Donna, Rose, sounds like we've all had those boring institutional jobs. Wouldn't it be great to change that culture?

GB-It's too bad so many families don't expect this of their students. It's true I mostly worked in the summer, not the school year, but it still made me budget my time and my money better.

Lady Sterling said...

I've worked part-time to full-time since I was 8 years old. I started with paper routes and babysitting. Then I evolved to summer jobs as a waitress and furniture factory employee (packing ready to assemble furniture). Then at the university I attended I worked in the Alumni office and then computer lab. The computer lab got me started where I am today. I started by assisting fellow students with the computers whilst achieving my music degree and now I am a programmer longing to return to my music!

My parents insisted we work at the earliest moment we were able. My college and summer jobs enabled me to graduate college almost debt-free. I think I only owed $1500 when I graduated and the money didn't all come from my parents. I had to pay for one semester and they would pay the next after scholarships.

Things are very different today and I would encourage any parent to encourage their children to work at some point when they are able. It also helps kids have a better idea of what they don't want to do in the future. (I did not want to work in a factory the rest of my life.)

Joyce said...

k-I didn't work for pay until I was about 12, and that was as a babysitter. Believe it or not, girls couldn't deliver papers when I was a kid! My own kids started paper routes when they were ten. For a while we had three routes in the family-pretty crazy! But they've all worked ever since. Unfortunately, college almost doubled in cost between my first and last child, so that youngest one had it rough, finacially. She worked three jobs, had help from us, and still has some debt. She still managed to get very good grades though!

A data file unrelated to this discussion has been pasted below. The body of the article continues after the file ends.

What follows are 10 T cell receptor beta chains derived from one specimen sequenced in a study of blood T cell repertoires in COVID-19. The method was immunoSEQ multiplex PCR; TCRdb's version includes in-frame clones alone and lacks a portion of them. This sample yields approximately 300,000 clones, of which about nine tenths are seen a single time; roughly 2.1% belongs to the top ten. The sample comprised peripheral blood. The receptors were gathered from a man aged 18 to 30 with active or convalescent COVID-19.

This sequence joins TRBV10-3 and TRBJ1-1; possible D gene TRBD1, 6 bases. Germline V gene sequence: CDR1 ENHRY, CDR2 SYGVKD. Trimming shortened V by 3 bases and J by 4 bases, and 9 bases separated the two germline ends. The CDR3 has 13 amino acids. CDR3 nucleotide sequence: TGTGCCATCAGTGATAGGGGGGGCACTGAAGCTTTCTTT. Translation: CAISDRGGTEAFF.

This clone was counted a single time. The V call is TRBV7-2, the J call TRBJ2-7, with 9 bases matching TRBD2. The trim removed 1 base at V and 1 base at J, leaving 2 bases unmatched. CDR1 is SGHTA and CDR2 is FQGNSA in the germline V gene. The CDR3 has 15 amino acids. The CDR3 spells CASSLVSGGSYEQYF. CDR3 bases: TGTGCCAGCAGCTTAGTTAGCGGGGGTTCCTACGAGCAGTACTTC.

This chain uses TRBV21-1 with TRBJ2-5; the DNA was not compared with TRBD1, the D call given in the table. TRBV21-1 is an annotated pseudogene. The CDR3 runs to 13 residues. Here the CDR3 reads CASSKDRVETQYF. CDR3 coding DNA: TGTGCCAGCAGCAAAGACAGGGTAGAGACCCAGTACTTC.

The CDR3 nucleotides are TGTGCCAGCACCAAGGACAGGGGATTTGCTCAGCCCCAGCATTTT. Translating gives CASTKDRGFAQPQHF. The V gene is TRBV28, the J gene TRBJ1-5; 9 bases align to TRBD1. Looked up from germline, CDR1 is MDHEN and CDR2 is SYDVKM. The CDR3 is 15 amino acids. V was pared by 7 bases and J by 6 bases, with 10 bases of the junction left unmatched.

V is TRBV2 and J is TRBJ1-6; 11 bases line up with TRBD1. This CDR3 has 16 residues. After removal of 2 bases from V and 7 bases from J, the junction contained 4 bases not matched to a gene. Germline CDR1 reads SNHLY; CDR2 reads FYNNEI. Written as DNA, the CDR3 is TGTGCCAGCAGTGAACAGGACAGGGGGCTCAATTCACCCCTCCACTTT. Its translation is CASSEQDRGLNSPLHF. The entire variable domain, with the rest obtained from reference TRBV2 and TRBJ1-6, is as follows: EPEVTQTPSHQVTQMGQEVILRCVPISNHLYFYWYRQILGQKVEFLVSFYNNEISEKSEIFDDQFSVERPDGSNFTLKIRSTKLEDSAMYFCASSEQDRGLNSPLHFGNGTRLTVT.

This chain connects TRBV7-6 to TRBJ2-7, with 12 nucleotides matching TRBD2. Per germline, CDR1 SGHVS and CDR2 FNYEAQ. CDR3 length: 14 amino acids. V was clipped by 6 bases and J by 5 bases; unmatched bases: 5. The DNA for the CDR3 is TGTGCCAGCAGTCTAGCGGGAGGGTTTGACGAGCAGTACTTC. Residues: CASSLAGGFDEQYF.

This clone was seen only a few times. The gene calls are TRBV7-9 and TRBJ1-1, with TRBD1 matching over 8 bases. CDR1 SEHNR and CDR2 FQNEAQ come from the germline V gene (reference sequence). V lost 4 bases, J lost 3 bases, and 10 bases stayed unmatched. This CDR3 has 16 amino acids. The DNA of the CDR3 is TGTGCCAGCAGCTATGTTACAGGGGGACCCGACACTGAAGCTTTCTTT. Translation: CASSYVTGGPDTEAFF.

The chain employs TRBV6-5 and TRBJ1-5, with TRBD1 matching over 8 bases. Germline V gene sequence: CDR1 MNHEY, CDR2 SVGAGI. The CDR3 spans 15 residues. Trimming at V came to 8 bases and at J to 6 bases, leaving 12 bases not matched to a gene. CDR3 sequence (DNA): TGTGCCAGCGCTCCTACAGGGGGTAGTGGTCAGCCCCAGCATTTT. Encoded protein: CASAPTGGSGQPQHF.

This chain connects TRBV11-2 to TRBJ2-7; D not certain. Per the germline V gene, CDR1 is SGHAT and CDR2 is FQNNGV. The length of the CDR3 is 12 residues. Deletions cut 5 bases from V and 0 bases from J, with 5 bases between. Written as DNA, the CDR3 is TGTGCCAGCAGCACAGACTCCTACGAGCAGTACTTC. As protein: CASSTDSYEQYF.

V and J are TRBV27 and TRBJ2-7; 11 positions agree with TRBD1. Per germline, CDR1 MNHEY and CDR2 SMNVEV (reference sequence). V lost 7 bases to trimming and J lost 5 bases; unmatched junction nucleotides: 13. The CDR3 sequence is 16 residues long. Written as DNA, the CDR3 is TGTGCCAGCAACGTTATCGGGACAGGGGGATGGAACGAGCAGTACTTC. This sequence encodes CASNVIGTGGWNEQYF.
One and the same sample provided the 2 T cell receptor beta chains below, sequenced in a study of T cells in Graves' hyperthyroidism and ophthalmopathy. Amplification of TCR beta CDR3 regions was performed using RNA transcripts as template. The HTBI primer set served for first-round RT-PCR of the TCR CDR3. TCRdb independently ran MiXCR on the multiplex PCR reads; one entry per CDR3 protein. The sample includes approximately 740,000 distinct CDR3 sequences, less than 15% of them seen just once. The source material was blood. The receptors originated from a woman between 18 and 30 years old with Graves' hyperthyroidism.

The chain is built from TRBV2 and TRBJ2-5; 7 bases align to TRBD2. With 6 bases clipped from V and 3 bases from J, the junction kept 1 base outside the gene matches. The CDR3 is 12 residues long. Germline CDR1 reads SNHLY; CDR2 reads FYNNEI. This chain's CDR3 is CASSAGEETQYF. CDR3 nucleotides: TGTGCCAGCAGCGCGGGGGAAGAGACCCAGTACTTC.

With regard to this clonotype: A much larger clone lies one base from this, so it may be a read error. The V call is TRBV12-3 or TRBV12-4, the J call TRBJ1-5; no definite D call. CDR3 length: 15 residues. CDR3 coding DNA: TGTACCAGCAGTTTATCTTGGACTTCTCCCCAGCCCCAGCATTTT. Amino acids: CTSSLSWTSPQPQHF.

DramaMama said...

This is neat - my favorite and least favorite jobs all took place in the same building. I worked at the grocery store...sometimes in the floral dept, sometimes in the deli! Guess which I liked better?? On Valentine's Day, I loved the late shift...all those poor guys coming in at 9pm, saying "I need some flowers..." Often I would tell them, "Oh, great, you can get some over in the meat dept!" The look on their face was priceless! Then of course I would tease them and whip up something absolutely wondrous =) The deli was ok...we got to sample stuff. It was frustrating when older people would come behind the counter and try to tell you EXACTLY how thick/thin they wanted their head cheese to be sliced and even though they set the machine to their specifications, you still did it wrong. I also didn't like how dogs followed me around, licking my shoes, on my way home from work. Yeah, my parents made us earn car privileges! Anyway - I learned a lot about serving people and being gracious even when I had a bad day or when the customers weren't always the nicest. I also learned how to finish tasks. I can't say I always apply this to my life right now, but I couldn't leave my station until the evening checklist was complete. You wouldn't leave flowers or meat out on the counter, just to punch out on time. You finish the job. I could probably talk your ear off about what I learned! It is disappointing the way our culture has changed...well, thanks for sharing your job stories!

Joyce said...

Mel-I have to laugh at the thought of dogs following you home! Now that's an experience you won't get in school!